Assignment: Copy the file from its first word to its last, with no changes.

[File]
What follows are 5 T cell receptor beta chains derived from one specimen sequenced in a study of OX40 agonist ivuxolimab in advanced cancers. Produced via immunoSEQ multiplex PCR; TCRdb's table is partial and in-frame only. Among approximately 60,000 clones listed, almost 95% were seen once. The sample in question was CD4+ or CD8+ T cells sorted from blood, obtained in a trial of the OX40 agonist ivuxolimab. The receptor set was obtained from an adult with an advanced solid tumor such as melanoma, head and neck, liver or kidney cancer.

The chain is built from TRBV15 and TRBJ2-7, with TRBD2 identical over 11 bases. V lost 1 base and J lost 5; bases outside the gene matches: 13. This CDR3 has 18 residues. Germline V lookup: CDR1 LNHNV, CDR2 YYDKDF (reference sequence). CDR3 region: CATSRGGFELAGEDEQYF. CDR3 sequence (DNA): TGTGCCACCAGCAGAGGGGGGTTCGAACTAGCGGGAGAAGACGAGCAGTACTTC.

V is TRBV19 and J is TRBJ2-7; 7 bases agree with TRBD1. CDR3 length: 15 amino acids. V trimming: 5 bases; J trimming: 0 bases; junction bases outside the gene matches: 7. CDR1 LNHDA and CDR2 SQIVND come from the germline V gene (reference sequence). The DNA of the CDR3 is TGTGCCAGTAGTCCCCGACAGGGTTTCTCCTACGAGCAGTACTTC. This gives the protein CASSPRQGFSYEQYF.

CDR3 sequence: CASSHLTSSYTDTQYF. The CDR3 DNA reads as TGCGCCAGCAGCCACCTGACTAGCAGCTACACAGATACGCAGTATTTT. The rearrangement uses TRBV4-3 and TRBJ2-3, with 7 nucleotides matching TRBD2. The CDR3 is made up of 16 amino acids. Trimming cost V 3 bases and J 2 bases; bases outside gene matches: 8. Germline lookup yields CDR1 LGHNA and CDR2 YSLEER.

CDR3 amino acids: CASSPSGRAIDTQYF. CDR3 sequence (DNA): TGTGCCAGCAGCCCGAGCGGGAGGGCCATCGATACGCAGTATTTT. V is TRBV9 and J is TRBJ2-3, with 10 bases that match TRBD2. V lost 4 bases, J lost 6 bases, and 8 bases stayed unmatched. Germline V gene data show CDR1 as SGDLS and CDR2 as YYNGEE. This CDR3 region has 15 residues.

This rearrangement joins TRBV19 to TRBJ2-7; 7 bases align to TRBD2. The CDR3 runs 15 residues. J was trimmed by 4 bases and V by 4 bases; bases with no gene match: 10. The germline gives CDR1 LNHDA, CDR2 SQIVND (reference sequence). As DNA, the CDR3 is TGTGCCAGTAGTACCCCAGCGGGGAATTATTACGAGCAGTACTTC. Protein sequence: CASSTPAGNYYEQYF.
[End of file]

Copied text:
What follows are 5 T cell receptor beta chains derived from one specimen sequenced in a study of OX40 agonist ivuxolimab in advanced cancers. Produced via immunoSEQ multiplex PCR; TCRdb's table is partial and in-frame only. Among approximately 60,000 clones listed, almost 95% were seen once. The sample in question was CD4+ or CD8+ T cells sorted from blood, obtained in a trial of the OX40 agonist ivuxolimab. The receptor set was obtained from an adult with an advanced solid tumor such as melanoma, head and neck, liver or kidney cancer.

The chain is built from TRBV15 and TRBJ2-7, with TRBD2 identical over 11 bases. V lost 1 base and J lost 5; bases outside the gene matches: 13. This CDR3 has 18 residues. Germline V lookup: CDR1 LNHNV, CDR2 YYDKDF (reference sequence). CDR3 region: CATSRGGFELAGEDEQYF. CDR3 sequence (DNA): TGTGCCACCAGCAGAGGGGGGTTCGAACTAGCGGGAGAAGACGAGCAGTACTTC.

V is TRBV19 and J is TRBJ2-7; 7 bases agree with TRBD1. CDR3 length: 15 amino acids. V trimming: 5 bases; J trimming: 0 bases; junction bases outside the gene matches: 7. CDR1 LNHDA and CDR2 SQIVND come from the germline V gene (reference sequence). The DNA of the CDR3 is TGTGCCAGTAGTCCCCGACAGGGTTTCTCCTACGAGCAGTACTTC. This gives the protein CASSPRQGFSYEQYF.

CDR3 sequence: CASSHLTSSYTDTQYF. The CDR3 DNA reads as TGCGCCAGCAGCCACCTGACTAGCAGCTACACAGATACGCAGTATTTT. The rearrangement uses TRBV4-3 and TRBJ2-3, with 7 nucleotides matching TRBD2. The CDR3 is made up of 16 amino acids. Trimming cost V 3 bases and J 2 bases; bases outside gene matches: 8. Germline lookup yields CDR1 LGHNA and CDR2 YSLEER.

CDR3 amino acids: CASSPSGRAIDTQYF. CDR3 sequence (DNA): TGTGCCAGCAGCCCGAGCGGGAGGGCCATCGATACGCAGTATTTT. V is TRBV9 and J is TRBJ2-3, with 10 bases that match TRBD2. V lost 4 bases, J lost 6 bases, and 8 bases stayed unmatched. Germline V gene data show CDR1 as SGDLS and CDR2 as YYNGEE. This CDR3 region has 15 residues.

This rearrangement joins TRBV19 to TRBJ2-7; 7 bases align to TRBD2. The CDR3 runs 15 residues. J was trimmed by 4 bases and V by 4 bases; bases with no gene match: 10. The germline gives CDR1 LNHDA, CDR2 SQIVND (reference sequence). As DNA, the CDR3 is TGTGCCAGTAGTACCCCAGCGGGGAATTATTACGAGCAGTACTTC. Protein sequence: CASSTPAGNYYEQYF.